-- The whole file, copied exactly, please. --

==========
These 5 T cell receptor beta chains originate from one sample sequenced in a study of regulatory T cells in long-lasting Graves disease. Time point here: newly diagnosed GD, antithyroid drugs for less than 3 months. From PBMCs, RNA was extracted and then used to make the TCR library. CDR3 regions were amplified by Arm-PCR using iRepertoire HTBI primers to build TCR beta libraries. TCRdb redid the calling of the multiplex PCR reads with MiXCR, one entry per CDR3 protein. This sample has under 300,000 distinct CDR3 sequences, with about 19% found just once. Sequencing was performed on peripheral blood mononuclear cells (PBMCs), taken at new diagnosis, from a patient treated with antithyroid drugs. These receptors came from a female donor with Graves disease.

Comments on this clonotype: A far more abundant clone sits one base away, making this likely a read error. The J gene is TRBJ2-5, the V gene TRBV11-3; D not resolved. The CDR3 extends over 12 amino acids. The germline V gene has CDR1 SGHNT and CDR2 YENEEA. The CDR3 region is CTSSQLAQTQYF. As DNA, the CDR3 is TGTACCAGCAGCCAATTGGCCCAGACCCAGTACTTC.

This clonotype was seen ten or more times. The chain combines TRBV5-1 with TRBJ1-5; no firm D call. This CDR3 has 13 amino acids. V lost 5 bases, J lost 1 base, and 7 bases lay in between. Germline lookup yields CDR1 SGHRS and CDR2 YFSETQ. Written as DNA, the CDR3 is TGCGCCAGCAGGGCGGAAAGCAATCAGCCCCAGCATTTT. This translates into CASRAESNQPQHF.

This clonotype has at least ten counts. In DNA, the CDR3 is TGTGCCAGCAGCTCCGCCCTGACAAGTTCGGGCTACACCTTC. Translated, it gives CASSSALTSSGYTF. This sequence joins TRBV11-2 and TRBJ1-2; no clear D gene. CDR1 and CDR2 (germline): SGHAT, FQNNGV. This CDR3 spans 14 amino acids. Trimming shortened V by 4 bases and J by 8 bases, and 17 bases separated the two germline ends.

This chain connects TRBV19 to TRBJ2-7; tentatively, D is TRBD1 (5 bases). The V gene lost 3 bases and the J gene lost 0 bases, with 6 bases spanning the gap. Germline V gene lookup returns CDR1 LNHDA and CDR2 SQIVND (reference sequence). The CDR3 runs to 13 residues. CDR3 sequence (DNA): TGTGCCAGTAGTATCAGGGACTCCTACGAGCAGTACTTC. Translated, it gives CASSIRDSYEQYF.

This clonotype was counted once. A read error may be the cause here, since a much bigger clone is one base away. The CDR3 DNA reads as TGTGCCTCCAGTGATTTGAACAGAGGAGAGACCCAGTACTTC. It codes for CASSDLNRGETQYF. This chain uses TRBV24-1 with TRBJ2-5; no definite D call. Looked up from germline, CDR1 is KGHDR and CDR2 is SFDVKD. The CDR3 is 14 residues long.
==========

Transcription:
These 5 T cell receptor beta chains originate from one sample sequenced in a study of regulatory T cells in long-lasting Graves disease. Time point here: newly diagnosed GD, antithyroid drugs for less than 3 months. From PBMCs, RNA was extracted and then used to make the TCR library. CDR3 regions were amplified by Arm-PCR using iRepertoire HTBI primers to build TCR beta libraries. TCRdb redid the calling of the multiplex PCR reads with MiXCR, one entry per CDR3 protein. This sample has under 300,000 distinct CDR3 sequences, with about 19% found just once. Sequencing was performed on peripheral blood mononuclear cells (PBMCs), taken at new diagnosis, from a patient treated with antithyroid drugs. These receptors came from a female donor with Graves disease.

Comments on this clonotype: A far more abundant clone sits one base away, making this likely a read error. The J gene is TRBJ2-5, the V gene TRBV11-3; D not resolved. The CDR3 extends over 12 amino acids. The germline V gene has CDR1 SGHNT and CDR2 YENEEA. The CDR3 region is CTSSQLAQTQYF. As DNA, the CDR3 is TGTACCAGCAGCCAATTGGCCCAGACCCAGTACTTC.

This clonotype was seen ten or more times. The chain combines TRBV5-1 with TRBJ1-5; no firm D call. This CDR3 has 13 amino acids. V lost 5 bases, J lost 1 base, and 7 bases lay in between. Germline lookup yields CDR1 SGHRS and CDR2 YFSETQ. Written as DNA, the CDR3 is TGCGCCAGCAGGGCGGAAAGCAATCAGCCCCAGCATTTT. This translates into CASRAESNQPQHF.

This clonotype has at least ten counts. In DNA, the CDR3 is TGTGCCAGCAGCTCCGCCCTGACAAGTTCGGGCTACACCTTC. Translated, it gives CASSSALTSSGYTF. This sequence joins TRBV11-2 and TRBJ1-2; no clear D gene. CDR1 and CDR2 (germline): SGHAT, FQNNGV. This CDR3 spans 14 amino acids. Trimming shortened V by 4 bases and J by 8 bases, and 17 bases separated the two germline ends.

This chain connects TRBV19 to TRBJ2-7; tentatively, D is TRBD1 (5 bases). The V gene lost 3 bases and the J gene lost 0 bases, with 6 bases spanning the gap. Germline V gene lookup returns CDR1 LNHDA and CDR2 SQIVND (reference sequence). The CDR3 runs to 13 residues. CDR3 sequence (DNA): TGTGCCAGTAGTATCAGGGACTCCTACGAGCAGTACTTC. Translated, it gives CASSIRDSYEQYF.

This clonotype was counted once. A read error may be the cause here, since a much bigger clone is one base away. The CDR3 DNA reads as TGTGCCTCCAGTGATTTGAACAGAGGAGAGACCCAGTACTTC. It codes for CASSDLNRGETQYF. This chain uses TRBV24-1 with TRBJ2-5; no definite D call. Looked up from germline, CDR1 is KGHDR and CDR2 is SFDVKD. The CDR3 is 14 residues long.